To read more please click here.

Other Professional Developments

More than 14,000 clients use equity release in Q1 of 2024

The Equity Release Council (ERC) has released figures showing that 14,216 customers made use of equity release products between January and March this year, despite a decrease in new customers. This is an increase in 4% from the last quarter of 2023, in which 13,651 customers used such products. 

ERC chair, David Burrows, said that this data highlights the "ongoing challenges facing the residential property market", as the country monitors the health of the economy, and added that "consumer confidence is holding up well among people with existing plans, who are not shy of making use of drawdown facilities or exploring further advances." Explaining the decrease in new customers, Burrows noted that: "New customer numbers are lower than last year with feedback from the market suggesting that older homeowners are adopting a more cautious approach to borrowing as there are hopes of interest rate reductions in the near future". However, Burrows remained confident that the green shoots in the market should germinate into growth.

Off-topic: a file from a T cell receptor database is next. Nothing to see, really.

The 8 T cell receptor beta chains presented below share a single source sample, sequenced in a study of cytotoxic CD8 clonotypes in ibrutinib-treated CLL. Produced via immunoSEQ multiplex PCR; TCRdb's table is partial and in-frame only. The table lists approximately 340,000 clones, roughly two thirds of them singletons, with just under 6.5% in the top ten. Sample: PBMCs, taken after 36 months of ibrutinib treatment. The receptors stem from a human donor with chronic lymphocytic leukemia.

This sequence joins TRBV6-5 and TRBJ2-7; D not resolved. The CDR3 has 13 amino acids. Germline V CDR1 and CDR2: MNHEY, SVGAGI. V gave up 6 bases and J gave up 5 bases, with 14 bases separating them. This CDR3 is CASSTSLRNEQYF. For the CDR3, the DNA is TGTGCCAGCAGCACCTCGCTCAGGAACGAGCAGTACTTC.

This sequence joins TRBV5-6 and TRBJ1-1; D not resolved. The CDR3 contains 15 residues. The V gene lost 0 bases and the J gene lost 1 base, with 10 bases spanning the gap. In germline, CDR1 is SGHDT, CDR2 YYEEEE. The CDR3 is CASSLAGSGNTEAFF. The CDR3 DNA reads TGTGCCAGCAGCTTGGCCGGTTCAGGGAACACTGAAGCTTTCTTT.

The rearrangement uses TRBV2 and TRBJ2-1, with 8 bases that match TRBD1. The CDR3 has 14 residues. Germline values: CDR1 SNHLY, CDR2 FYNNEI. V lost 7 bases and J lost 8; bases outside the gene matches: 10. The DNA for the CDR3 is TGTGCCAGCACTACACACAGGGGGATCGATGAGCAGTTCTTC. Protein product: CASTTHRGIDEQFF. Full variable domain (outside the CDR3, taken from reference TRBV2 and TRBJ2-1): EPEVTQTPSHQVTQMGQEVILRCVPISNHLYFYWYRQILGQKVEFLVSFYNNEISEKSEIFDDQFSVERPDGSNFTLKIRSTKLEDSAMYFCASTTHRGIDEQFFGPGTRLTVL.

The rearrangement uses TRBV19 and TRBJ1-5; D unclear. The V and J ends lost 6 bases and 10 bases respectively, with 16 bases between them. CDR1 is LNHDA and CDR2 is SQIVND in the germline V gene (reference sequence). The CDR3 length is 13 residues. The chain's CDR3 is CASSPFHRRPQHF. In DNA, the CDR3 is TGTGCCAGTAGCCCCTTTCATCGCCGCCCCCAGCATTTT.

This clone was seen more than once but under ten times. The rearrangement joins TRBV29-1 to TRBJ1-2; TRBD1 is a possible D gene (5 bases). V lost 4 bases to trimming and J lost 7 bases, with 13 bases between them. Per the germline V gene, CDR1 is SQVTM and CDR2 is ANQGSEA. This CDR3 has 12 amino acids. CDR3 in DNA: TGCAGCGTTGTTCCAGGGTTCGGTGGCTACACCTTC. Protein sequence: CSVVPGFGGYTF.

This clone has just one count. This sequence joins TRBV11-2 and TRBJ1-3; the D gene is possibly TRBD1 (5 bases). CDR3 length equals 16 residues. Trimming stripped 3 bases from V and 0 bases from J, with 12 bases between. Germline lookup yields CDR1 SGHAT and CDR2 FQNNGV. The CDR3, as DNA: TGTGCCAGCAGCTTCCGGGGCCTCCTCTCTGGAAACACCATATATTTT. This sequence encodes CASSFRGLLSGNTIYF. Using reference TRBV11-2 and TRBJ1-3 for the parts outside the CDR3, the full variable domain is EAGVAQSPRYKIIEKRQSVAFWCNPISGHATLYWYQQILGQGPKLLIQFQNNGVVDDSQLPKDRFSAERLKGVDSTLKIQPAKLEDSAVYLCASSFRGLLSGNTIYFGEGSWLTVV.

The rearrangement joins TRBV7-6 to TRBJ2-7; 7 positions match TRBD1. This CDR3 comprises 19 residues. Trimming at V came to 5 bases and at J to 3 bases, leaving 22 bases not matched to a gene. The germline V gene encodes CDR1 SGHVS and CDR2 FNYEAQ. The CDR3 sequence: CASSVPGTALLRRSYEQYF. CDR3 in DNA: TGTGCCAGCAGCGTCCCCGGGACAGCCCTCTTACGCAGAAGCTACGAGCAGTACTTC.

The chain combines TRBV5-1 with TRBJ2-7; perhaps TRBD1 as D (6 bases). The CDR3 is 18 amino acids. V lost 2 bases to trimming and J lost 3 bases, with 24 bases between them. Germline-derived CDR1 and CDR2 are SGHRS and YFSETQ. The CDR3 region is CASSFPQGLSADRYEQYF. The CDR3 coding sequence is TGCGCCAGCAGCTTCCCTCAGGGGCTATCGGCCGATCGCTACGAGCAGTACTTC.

To read more, please click here.

Case Law Developments

Court of Appeal reiterates that not responding to a proposal to mediate is unreasonable

The Court of Appeal has found that a party being silent in response to an offer to mediate is unreasonable conduct that can attract cost sanctions.
In Northamber PLC v Genee World Ltd & Ors, the Court of Appeal considered a number of issues following a judgment about a breach of exclusivity agreements.  One issue that arose was that the Claimant had made an offer to mediate.  This was a general invitation asking the Defendant to confirm its willingness to engage in mediation, without any fixed proposals.  The Defendant's solicitors had replied that they would take instructions, but thereafter did not reply further on the issue.  At first instance, the judge considered that the invitation to mediate was "half-hearted", without the Claimant following up for a response, and so nothing came from this invitation.  The Court of Appeal, however, considered that this was not just "half-hearted", and that at the point that invitation was made, it was for the Defendant to engage and reply.  A successful mediation could have avoided the costs that followed, including a 9-day trial. The Court of Appeal considered that the Defendant's conduct was unreasonable and exercised its discretion on costs, imposing a "modest" cost penalty by increasing the claimant's cost recovery by 5%, from 70% to 75%.